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First-Quarter Mutual Funds Report

Raining Dogs

Everywhere You Looked, Funds Were Falling. Shower or Deluge?

By Joanne Legomsky
Special to The Washington Post
Sunday, April 3, 2005; Page F01

After two back-to-back yearly gains, mutual fund returns thudded back to earth in the first quarter of 2005. The question for investors is whether it represents a blip or marks a tipping point in investor sentiment.

The quarter's lackluster showing was not a complete breach with recent trends. After all, it took a strong fourth-quarter rally to pull slumping fund averages into positive territory in 2004.

_____1st Quarter Scorecard_____
Research your mutual funds' performance for the first quarter of 2005:
Biggest Funds
Best Performing Funds
Worst Performing
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_____Mutual Funds Report_____
As Dow 11,000 Fades Further, Inflation Colors Assessments (The Washington Post, Apr 3, 2005)
Waiting for Greenspan (The Washington Post, Apr 3, 2005)
Sector ETFs Allow Investing in Trends (The Washington Post, Apr 3, 2005)
_____Funds Q&A_____
Transcript: Washington Post reporter Ben White was online to answer questions about how inflation worries are influencing stock and mutual-fund performance.
_____Earnings Watch_____
Jos. A. Bank Earnings Rise 31 Percent (Reuters, Apr 4, 2005)
Jos. A. Bank Posts Higher 4Q Profit (Associated Press, Apr 4, 2005)
Service Corp Sees Earnings Fall (Associated Press, Apr 1, 2005)
Best Buy to End Rebates, Reports Earnings (Associated Press, Apr 1, 2005)
Best Buy to End Rebates, Reports Earnings (Associated Press, Apr 1, 2005)
More Earnings News
_____The Markets_____
Dow Over 12 Months
Nasdaq Over 12 Months
S&P 500 Over 12 Months

This quarter, the breadth of the decline in fund performance was more striking than its depth.

For example, none of the 14 largest U.S. diversified stock fund categories -- with a bit more than $3 trillion in assets, combined -- had positive returns for the quarter. The range of performance was fairly narrow: The average fund group decline was 2.52 percent. Small-cap growth funds were the biggest losers, falling 5.39 percent, while mid-cap value and equity income funds held up the best, slipping by less than half of 1 percent.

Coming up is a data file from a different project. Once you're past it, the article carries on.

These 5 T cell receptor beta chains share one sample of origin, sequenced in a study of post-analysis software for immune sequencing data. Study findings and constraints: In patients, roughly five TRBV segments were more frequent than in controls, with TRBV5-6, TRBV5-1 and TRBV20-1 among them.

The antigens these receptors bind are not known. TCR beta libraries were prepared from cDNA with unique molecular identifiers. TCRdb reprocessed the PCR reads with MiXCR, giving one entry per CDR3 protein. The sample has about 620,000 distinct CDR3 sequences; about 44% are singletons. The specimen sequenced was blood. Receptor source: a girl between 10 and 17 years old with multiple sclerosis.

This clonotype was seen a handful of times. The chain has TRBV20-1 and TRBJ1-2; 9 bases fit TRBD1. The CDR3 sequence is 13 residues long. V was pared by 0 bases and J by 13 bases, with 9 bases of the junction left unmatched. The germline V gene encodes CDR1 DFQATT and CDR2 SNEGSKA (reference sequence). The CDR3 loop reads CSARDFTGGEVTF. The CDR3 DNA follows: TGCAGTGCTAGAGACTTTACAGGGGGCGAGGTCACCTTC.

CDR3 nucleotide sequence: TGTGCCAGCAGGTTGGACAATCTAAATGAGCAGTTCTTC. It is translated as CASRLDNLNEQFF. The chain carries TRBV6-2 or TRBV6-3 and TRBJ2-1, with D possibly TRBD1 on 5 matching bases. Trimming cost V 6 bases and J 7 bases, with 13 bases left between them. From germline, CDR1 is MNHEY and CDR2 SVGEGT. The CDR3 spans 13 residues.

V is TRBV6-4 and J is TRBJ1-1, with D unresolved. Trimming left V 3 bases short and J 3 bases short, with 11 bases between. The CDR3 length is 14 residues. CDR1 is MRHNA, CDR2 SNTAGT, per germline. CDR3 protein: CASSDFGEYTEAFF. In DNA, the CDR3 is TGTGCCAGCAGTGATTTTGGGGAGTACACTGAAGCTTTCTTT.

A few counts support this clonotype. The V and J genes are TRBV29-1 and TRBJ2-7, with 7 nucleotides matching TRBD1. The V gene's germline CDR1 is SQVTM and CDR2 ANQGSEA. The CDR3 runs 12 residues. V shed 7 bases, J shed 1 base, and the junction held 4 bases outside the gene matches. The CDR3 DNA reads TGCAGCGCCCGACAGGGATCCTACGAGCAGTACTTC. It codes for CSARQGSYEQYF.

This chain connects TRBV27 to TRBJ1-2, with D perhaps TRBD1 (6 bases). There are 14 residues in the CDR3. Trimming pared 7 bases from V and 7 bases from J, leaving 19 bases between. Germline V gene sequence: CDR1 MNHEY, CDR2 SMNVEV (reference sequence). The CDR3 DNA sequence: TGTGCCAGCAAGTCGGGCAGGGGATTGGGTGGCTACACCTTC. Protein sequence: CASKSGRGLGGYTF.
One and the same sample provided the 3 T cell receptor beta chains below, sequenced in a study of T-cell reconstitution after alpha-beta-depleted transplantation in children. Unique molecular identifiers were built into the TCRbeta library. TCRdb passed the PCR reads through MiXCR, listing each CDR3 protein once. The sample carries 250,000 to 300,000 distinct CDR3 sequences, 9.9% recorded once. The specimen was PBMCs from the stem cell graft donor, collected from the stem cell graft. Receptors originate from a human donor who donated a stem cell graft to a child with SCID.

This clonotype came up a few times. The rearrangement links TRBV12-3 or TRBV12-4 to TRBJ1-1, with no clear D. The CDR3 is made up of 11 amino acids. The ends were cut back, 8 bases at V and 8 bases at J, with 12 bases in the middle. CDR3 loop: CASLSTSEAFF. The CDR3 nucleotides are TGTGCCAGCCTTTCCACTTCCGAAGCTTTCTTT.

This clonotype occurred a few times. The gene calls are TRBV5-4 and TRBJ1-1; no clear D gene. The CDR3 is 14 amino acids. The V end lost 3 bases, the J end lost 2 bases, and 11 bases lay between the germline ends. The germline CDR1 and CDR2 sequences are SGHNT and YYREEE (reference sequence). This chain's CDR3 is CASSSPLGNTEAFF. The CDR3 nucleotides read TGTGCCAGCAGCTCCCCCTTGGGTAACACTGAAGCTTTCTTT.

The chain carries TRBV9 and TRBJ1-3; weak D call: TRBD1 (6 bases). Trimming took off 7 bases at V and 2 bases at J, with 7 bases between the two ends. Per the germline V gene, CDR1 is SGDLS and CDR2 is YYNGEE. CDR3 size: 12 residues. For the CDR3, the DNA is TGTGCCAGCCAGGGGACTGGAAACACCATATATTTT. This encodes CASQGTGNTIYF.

Overall this quarter, value stock funds, which buy stocks that fund managers consider underpriced, continued to trump more richly valued, faster-growing growth stocks. Many value funds benefited from their sizable holdings of still-sizzling energy stocks, while growth funds were hurt by a nose dive in technology stocks, many of which posted significant losses for the period.

Now, more than 3 1/2 years into an economic recovery, the market's malaise is not surprising. Skyrocketing commodity prices, the shrinking dollar and a whiff of inflation -- something not spotted for ages -- are understandably spooking investors, despite still-respectable growth in the economy and corporate profit.

The market malaise engulfed virtually all industry sectors. Apart from powerful gains in energy-laden natural resources funds, which climbed 12.45 percent in the quarter and 37.7 percent in the past 12 months, six of the eight sector fund categories were seriously underwater for the period.

Science and technology funds, mired in their own mini bear market, fell 9.01 percent, while telecom funds dropped 6.97 percent. Reflecting the bite of rising interest rates, financial services funds fell 5.67 percent. Even real estate funds, multiyear out-performers, finally threw in the towel. The cracks in the previously impervious real estate sector, which fell 6.68 percent in the quarter after five years of outstanding gains, partly reflected rising interest rates, which meant greater competition from higher yields on newly issued bonds. Utilities funds managed a 2.7 percent gain.

Indeed, technology's slide has prompted some industry observers to believe that the era of "tech exceptionalism" may be behind it and that technology may become just another cyclical stock group, if Silicon Valley continues to lose ground to its global rivals.

More promising, says Robert MacKenzie, who covers oil services companies for Friedman, Billings, Ramsey & Co. in Arlington, is that, despite the strong run in oil stocks, investors can still make good money in this sector.


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